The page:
In the News

Two articles in The New York Times this week illustrated some of the problems with an overemphasis on standardized testing and a system centered on ranking and sorting students instead of treating them as individuals. Whether considering preschoolers, college students, or those somewhere in between, both articles serve as reminders that there is more to education than acquiring academic skills.

David Bornstein’s article “Teaching Social Skills to Improve Grades and Lives” highlights a recent study on the relationship between social skills in childhood and outcomes such as graduation rates and arrests later in life. The connections are significant and add to the growing body of research on the importance of teaching social and emotional skills along with academic skills.

Bornstein writes, “The United States remains far behind other nations in ensuring that young children get the early support they need to thrive — whether it is through paid parental leave or investing in preschool programs. And one of the most troubling aspects of high-stakes testing in education is that it has led many schools to focus on reading and math instruction and test preparation at the expense of other educational goals.”

The second article, “Campus Suicide and the Pressure of Perfection,” by Julie Scelfo, explores the factors contributing to increasing rates of mental health problems among college students. The pressure to achieve and seem perfect in all areas of life is leading many college students to struggle with even minor disappointments and setbacks, as well as with becoming independent from their parents. Students are so involved with trying to achieve and comparing themselves with others that they miss out on the opportunity to develop self-awareness.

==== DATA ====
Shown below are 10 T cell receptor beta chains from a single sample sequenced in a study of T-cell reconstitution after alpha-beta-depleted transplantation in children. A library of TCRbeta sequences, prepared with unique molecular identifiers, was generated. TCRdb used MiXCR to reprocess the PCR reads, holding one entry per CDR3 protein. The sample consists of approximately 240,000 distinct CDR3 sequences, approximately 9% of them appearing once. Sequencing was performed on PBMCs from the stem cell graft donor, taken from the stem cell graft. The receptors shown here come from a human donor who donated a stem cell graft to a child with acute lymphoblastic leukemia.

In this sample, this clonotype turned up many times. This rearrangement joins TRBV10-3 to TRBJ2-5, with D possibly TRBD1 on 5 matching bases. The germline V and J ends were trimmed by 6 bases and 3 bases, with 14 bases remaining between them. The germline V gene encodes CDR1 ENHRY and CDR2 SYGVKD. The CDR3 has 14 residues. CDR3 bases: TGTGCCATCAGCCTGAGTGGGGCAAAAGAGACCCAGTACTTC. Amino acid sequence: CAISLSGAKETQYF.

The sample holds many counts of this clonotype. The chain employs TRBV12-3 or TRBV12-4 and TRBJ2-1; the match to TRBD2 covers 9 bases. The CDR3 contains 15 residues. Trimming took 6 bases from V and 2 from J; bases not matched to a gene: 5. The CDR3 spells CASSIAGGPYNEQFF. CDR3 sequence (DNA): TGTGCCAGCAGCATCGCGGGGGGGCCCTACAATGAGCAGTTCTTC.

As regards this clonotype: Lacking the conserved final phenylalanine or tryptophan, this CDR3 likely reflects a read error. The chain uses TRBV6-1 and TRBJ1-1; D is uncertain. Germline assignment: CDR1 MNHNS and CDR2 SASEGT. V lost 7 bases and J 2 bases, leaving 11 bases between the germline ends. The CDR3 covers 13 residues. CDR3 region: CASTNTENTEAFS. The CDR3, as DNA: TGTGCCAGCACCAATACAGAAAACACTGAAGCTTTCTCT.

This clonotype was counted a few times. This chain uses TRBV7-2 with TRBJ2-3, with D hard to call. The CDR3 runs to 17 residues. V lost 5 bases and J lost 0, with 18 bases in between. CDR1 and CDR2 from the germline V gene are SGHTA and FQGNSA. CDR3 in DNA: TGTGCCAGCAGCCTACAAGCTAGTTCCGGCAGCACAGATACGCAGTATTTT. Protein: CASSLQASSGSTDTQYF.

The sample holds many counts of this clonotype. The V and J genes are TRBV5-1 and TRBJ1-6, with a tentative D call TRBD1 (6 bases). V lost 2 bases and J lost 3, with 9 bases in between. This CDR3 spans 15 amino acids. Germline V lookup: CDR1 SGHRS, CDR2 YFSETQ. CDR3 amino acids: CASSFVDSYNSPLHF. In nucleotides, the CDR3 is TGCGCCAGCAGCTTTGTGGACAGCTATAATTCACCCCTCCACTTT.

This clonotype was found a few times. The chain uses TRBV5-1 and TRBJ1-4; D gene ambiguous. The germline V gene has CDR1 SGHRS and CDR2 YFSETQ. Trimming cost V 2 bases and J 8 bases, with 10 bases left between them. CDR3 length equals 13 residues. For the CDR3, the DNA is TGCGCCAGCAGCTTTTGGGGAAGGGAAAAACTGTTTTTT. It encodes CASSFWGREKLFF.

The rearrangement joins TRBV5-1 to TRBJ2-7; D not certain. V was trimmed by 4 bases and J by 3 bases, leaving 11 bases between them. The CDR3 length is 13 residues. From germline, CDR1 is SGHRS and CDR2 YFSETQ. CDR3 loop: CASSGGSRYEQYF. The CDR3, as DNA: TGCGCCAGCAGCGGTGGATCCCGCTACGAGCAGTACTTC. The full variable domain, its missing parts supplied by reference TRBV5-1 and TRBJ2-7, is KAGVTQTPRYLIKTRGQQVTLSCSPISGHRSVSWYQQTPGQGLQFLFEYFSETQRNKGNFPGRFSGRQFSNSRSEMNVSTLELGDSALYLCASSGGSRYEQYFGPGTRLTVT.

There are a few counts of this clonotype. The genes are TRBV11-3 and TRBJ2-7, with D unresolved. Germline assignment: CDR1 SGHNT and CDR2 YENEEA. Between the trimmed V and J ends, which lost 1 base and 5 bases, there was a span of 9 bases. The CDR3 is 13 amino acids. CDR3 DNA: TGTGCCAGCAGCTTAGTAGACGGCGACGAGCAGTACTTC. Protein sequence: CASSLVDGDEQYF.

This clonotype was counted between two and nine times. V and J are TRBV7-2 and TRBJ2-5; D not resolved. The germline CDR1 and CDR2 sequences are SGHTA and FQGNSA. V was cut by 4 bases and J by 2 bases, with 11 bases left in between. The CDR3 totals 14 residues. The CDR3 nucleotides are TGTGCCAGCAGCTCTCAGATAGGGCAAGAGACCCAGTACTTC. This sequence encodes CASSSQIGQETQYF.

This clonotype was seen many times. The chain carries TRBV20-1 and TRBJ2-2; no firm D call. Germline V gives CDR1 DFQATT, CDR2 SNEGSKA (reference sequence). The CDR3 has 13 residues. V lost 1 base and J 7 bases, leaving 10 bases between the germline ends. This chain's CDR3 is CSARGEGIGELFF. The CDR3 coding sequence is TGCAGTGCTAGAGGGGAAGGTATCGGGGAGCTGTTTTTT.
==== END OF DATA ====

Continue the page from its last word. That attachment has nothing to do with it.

Scelfo writes of a dean of freshman at Stanford, Julie Lythcott-Haims, who “watched the collision of these two social forces up close. In meetings with students, she would ask what she considered simple questions and they would become paralyzed, unable to express their desires and often discovering midconversation that they were on a path that they didn’t even like.

“They could say what they’d accomplished, but they couldn’t necessarily say who they were,” said Ms. Lythcott-Haims.”